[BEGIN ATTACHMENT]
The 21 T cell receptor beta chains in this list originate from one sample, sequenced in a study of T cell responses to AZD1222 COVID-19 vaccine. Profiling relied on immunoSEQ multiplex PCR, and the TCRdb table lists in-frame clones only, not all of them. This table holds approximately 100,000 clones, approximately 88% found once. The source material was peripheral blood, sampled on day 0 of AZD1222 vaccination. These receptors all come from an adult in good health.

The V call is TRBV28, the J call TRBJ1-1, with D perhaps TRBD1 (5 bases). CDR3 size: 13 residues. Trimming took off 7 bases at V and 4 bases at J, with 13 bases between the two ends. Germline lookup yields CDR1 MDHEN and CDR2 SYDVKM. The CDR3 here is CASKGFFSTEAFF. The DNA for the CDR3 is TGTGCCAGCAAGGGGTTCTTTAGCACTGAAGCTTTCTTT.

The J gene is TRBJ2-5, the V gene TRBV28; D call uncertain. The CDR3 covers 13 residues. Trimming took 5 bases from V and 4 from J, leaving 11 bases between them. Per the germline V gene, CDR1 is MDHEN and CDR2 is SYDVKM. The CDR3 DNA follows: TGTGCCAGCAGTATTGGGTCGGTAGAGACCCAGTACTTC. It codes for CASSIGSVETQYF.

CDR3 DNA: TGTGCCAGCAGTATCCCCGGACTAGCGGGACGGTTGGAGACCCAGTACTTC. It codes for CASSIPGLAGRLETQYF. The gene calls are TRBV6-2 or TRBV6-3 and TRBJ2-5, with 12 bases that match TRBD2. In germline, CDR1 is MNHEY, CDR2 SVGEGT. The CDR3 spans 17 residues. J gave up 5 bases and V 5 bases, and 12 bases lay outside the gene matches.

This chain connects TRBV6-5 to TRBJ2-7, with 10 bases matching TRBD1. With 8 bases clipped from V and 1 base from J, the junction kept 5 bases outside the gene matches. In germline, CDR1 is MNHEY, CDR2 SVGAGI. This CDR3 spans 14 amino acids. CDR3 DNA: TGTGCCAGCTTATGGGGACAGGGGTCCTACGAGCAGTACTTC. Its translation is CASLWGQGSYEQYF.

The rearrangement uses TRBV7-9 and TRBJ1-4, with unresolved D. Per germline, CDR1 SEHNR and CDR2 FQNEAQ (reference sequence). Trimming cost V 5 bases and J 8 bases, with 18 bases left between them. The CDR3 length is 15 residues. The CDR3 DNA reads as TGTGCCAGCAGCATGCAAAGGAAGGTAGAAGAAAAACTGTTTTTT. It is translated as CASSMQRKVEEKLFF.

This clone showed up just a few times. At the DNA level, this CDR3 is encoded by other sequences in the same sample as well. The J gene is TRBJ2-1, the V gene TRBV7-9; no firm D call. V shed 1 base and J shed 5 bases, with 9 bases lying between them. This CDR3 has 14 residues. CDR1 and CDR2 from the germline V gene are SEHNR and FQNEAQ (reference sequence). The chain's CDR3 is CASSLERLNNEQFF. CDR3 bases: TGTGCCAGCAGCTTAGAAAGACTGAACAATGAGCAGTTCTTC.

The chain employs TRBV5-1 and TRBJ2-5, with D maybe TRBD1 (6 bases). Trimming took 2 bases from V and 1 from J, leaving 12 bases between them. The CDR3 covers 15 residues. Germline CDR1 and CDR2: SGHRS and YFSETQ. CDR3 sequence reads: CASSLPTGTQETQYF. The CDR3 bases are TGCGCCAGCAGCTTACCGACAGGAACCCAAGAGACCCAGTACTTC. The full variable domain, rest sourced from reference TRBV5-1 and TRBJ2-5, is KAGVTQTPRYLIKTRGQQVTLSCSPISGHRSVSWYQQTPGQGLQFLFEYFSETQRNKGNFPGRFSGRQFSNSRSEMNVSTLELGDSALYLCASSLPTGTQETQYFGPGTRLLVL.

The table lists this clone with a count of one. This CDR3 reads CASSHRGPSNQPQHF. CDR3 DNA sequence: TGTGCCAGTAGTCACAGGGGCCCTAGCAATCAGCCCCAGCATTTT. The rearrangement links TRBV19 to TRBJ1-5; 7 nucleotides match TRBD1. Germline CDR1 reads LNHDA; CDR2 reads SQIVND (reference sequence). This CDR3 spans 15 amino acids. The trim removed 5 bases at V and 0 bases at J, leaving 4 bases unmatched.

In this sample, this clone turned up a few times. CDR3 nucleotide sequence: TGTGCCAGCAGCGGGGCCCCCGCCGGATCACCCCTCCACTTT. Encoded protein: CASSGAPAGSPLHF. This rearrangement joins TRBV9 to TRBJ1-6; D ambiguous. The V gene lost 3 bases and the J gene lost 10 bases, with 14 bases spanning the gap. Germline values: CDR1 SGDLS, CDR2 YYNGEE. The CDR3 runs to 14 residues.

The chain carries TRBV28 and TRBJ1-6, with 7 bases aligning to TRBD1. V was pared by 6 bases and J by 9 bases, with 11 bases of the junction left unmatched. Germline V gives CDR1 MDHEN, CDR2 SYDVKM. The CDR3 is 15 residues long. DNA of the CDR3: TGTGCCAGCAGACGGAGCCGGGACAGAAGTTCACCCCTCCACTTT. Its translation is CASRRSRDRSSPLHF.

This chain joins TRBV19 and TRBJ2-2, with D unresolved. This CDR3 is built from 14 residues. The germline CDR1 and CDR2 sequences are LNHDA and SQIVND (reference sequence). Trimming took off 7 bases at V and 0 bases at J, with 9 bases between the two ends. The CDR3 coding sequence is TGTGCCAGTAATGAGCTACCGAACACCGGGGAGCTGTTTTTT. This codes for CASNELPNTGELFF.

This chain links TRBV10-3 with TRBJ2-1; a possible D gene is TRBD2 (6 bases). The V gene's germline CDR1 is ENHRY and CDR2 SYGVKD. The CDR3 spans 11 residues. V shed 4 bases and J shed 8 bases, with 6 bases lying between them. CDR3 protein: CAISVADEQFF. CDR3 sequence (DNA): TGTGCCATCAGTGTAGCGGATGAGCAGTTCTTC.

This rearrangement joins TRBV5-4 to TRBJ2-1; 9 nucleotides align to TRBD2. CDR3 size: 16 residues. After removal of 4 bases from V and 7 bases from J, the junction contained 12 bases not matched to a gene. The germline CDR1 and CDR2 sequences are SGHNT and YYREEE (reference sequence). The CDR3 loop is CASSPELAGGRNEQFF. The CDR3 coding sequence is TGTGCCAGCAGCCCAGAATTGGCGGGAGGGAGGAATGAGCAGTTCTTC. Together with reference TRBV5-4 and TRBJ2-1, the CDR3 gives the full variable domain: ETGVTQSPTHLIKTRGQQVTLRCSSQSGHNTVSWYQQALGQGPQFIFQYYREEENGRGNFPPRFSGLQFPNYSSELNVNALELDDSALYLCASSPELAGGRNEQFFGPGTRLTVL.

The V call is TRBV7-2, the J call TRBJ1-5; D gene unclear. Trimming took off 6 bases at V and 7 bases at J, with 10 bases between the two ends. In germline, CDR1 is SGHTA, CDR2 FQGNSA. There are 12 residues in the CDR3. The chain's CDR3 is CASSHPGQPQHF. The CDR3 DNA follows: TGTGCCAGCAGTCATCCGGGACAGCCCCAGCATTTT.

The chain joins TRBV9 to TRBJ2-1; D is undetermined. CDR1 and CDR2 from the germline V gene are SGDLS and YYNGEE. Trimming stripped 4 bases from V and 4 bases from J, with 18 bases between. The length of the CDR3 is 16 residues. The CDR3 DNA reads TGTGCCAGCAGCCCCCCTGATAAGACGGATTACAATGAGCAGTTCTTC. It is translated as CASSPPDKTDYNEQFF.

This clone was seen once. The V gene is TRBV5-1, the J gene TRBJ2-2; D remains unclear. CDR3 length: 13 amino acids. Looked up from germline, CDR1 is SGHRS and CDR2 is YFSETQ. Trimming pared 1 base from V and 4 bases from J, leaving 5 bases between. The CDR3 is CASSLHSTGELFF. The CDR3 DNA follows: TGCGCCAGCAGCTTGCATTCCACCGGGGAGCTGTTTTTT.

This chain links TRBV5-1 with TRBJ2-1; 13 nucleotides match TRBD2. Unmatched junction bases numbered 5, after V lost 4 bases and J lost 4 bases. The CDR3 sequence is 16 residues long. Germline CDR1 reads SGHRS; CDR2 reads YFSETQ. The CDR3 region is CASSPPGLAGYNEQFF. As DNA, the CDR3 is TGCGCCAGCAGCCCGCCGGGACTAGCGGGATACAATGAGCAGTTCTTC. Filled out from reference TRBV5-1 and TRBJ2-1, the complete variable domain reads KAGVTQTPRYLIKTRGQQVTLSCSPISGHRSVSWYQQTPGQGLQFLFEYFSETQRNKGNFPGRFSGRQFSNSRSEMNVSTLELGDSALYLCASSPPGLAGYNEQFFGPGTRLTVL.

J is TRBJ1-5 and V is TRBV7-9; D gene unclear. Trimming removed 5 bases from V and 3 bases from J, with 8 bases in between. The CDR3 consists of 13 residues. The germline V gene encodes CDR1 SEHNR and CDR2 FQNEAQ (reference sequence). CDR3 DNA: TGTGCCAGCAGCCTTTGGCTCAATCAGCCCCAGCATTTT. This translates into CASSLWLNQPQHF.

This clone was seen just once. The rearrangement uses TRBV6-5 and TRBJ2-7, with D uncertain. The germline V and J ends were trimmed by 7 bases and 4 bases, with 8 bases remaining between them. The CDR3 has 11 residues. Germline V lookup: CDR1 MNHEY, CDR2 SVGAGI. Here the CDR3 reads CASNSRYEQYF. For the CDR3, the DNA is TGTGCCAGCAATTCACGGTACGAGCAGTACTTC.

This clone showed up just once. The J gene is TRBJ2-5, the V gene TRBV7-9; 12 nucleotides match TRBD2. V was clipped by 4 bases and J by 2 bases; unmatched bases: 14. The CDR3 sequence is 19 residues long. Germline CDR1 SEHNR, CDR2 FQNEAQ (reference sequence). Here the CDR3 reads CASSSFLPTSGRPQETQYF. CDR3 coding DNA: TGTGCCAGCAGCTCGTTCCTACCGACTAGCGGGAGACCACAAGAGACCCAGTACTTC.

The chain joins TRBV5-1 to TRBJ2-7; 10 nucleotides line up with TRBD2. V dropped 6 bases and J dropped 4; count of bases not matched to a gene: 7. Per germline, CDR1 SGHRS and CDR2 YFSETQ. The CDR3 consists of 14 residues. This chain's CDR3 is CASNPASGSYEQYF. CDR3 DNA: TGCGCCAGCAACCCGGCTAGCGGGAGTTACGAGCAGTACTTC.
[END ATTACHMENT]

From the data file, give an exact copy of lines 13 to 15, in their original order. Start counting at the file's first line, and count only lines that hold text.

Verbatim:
This chain links TRBV10-3 with TRBJ2-1; a possible D gene is TRBD2 (6 bases). The V gene's germline CDR1 is ENHRY and CDR2 SYGVKD. The CDR3 spans 11 residues. V shed 4 bases and J shed 8 bases, with 6 bases lying between them. CDR3 protein: CAISVADEQFF. CDR3 sequence (DNA): TGTGCCATCAGTGTAGCGGATGAGCAGTTCTTC.

This rearrangement joins TRBV5-4 to TRBJ2-1; 9 nucleotides align to TRBD2. CDR3 size: 16 residues. After removal of 4 bases from V and 7 bases from J, the junction contained 12 bases not matched to a gene. The germline CDR1 and CDR2 sequences are SGHNT and YYREEE (reference sequence). The CDR3 loop is CASSPELAGGRNEQFF. The CDR3 coding sequence is TGTGCCAGCAGCCCAGAATTGGCGGGAGGGAGGAATGAGCAGTTCTTC. Together with reference TRBV5-4 and TRBJ2-1, the CDR3 gives the full variable domain: ETGVTQSPTHLIKTRGQQVTLRCSSQSGHNTVSWYQQALGQGPQFIFQYYREEENGRGNFPPRFSGLQFPNYSSELNVNALELDDSALYLCASSPELAGGRNEQFFGPGTRLTVL.

The V call is TRBV7-2, the J call TRBJ1-5; D gene unclear. Trimming took off 6 bases at V and 7 bases at J, with 10 bases between the two ends. In germline, CDR1 is SGHTA, CDR2 FQGNSA. There are 12 residues in the CDR3. The chain's CDR3 is CASSHPGQPQHF. The CDR3 DNA follows: TGTGCCAGCAGTCATCCGGGACAGCCCCAGCATTTT.